Japan moves to settle dispute with U.S. over Okinawa base relocation
Saturday, April 24, 2010
The Japanese government indicated Friday that it would broadly accept a plan to relocate a U.S. Marine Corps base on Okinawa, a move that could ease months of discord between the two allies, U.S. and Japanese officials said.
Foreign Minister Katsuya Okada presented U.S. Ambassador John V. Roos with a proposal to settle the dispute, telling him that Japan was moving toward accepting significant parts of a 2006 deal to move the Futenma air station from the center of a city of 92,000 to a less populated part of Okinawa, the sources said, speaking on the condition of anonymity because of the sensitivity of the issue.
Okada, however, suggested some changes, including altering the design of the runway at the new air station, planned for the town of Henoko, and moving parts of the Marine Corps facility to an island about 100 miles from Okinawa, the sources said. U.S. officials said they were pleased by the proposal but stressed that it was a first step and that Japanese officials would be providing more details next week.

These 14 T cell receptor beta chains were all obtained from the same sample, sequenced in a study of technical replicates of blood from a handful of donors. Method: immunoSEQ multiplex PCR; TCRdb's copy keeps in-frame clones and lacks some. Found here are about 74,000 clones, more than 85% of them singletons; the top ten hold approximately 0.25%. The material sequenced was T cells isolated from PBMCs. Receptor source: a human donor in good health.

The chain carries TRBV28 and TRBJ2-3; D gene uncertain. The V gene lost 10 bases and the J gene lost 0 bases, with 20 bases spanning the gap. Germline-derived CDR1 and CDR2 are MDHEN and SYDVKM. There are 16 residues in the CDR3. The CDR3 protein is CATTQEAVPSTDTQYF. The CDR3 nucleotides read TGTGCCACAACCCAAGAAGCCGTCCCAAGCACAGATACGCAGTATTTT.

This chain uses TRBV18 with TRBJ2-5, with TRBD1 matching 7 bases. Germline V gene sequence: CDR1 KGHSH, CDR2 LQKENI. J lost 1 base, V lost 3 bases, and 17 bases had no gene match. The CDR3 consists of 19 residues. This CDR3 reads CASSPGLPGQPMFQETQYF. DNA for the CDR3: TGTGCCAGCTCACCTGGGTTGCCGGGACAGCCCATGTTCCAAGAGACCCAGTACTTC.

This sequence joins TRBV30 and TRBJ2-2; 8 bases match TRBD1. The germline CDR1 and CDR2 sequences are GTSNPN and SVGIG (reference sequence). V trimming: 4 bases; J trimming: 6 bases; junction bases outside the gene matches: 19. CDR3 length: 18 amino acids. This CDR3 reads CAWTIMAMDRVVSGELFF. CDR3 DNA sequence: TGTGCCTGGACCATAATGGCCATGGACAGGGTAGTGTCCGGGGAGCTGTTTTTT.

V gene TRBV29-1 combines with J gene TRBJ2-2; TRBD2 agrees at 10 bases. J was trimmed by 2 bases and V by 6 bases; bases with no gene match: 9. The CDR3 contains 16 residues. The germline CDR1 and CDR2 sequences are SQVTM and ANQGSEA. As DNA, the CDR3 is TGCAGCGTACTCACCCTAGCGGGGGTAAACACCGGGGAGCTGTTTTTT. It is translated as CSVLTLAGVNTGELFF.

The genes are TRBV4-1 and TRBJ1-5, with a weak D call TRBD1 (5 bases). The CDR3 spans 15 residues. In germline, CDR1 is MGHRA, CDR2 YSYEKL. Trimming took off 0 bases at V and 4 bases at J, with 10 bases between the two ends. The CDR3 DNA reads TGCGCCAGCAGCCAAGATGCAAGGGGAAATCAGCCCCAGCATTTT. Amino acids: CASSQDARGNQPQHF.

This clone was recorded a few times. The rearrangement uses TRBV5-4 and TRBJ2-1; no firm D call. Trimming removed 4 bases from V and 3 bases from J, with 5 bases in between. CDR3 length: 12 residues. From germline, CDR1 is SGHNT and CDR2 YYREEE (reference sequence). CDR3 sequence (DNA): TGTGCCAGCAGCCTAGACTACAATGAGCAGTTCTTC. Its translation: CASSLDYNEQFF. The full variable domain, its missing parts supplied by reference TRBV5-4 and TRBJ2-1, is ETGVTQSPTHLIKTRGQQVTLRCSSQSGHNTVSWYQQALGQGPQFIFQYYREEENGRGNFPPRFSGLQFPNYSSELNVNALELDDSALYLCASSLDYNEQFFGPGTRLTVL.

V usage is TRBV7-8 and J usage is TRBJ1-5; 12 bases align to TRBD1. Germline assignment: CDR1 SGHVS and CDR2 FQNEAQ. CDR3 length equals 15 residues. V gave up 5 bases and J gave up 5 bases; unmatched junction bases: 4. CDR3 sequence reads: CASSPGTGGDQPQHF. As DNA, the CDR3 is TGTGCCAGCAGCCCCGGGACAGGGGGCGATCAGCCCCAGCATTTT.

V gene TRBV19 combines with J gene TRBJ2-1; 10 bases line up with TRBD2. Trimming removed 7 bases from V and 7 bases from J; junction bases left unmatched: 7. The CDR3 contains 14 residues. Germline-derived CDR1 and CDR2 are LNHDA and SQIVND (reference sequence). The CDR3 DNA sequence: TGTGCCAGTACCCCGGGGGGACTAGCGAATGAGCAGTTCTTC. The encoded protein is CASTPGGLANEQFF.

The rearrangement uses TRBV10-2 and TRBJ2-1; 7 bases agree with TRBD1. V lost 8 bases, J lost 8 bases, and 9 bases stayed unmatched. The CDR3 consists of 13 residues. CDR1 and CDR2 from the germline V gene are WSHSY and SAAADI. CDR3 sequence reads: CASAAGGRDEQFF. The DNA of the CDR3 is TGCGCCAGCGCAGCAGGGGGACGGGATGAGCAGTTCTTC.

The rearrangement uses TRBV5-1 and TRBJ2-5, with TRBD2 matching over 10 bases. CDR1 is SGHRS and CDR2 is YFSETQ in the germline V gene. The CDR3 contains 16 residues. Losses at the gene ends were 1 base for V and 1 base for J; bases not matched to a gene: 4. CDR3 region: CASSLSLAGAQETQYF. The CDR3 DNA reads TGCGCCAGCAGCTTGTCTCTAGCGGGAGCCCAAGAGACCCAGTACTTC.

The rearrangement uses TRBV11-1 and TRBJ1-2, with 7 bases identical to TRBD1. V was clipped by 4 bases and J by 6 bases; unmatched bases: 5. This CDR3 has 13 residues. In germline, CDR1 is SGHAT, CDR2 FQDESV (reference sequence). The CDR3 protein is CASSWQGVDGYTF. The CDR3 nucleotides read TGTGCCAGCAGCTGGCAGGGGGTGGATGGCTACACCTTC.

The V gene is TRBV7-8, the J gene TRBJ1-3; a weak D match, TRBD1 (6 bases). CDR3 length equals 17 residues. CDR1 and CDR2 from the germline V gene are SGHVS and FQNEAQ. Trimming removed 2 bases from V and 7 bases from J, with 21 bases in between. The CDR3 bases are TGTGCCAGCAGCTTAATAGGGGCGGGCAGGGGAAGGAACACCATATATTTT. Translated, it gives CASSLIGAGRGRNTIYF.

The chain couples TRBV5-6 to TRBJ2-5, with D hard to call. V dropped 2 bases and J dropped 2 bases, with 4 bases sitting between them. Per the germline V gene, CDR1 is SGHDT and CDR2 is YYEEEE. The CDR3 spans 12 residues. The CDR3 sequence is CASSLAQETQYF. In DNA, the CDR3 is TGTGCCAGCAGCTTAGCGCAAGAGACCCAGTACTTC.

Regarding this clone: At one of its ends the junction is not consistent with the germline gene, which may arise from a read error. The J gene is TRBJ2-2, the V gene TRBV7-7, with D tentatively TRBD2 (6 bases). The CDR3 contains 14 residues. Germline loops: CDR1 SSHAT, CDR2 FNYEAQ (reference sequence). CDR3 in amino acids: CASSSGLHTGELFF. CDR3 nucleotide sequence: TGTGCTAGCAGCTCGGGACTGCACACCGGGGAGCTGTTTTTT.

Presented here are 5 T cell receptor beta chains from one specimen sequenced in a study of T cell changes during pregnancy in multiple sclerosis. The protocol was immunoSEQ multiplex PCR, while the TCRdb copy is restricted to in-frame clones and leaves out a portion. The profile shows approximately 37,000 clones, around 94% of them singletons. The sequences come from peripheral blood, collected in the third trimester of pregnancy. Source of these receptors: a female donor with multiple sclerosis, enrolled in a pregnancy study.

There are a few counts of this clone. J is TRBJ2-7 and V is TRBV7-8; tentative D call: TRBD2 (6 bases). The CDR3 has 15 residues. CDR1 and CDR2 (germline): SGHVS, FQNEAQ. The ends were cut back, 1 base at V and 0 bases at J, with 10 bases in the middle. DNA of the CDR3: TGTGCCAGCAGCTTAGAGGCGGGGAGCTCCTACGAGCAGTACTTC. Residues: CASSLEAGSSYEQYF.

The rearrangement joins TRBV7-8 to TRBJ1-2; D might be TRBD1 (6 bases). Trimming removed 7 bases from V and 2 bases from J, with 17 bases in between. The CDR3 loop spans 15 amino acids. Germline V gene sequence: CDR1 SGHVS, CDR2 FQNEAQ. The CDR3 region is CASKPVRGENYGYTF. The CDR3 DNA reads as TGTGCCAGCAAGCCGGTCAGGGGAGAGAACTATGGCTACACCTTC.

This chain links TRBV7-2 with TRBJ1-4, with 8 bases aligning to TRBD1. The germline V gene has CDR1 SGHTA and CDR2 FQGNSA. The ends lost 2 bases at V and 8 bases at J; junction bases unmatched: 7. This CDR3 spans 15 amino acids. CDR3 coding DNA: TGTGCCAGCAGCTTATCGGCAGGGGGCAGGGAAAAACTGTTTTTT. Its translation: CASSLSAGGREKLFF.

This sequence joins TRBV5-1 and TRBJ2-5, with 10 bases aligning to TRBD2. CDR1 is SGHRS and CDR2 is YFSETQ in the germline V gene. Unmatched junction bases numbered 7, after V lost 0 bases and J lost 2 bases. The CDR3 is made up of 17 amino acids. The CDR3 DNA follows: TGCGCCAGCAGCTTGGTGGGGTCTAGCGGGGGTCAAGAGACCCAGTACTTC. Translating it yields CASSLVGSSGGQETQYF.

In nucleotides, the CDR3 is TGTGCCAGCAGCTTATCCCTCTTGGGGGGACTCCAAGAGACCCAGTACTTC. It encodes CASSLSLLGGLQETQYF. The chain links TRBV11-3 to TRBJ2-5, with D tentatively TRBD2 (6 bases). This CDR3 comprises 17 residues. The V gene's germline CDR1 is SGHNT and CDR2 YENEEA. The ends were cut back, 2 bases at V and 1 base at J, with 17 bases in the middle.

The meeting at the U.S. Embassy in Tokyo marked the first significant good news in a relationship that has been marked by strain, mistrust and befuddlement on both sides ever since a new Japanese government took charge in September after a historic election -- only the second time since the 1950s that an opposition party has taken power.
Prime Minister Yukio Hatoyama's party, the Democratic Party of Japan, came to power on a platform calling for a more equal relationship with the United States. To drive that point home, Hatoyama froze the $26 billion base relocation plan and suggested that the Marines move their airfield off Okinawa and even out of Japan altogether.
The U.S. alliance with Japan is the centerpiece of American policy in Asia and has been a foundation of security in the region for decades. As the alliance has wavered, concern has spread across the region, with officials from South Korea to Australia expressing worries about the future of the U.S. security role.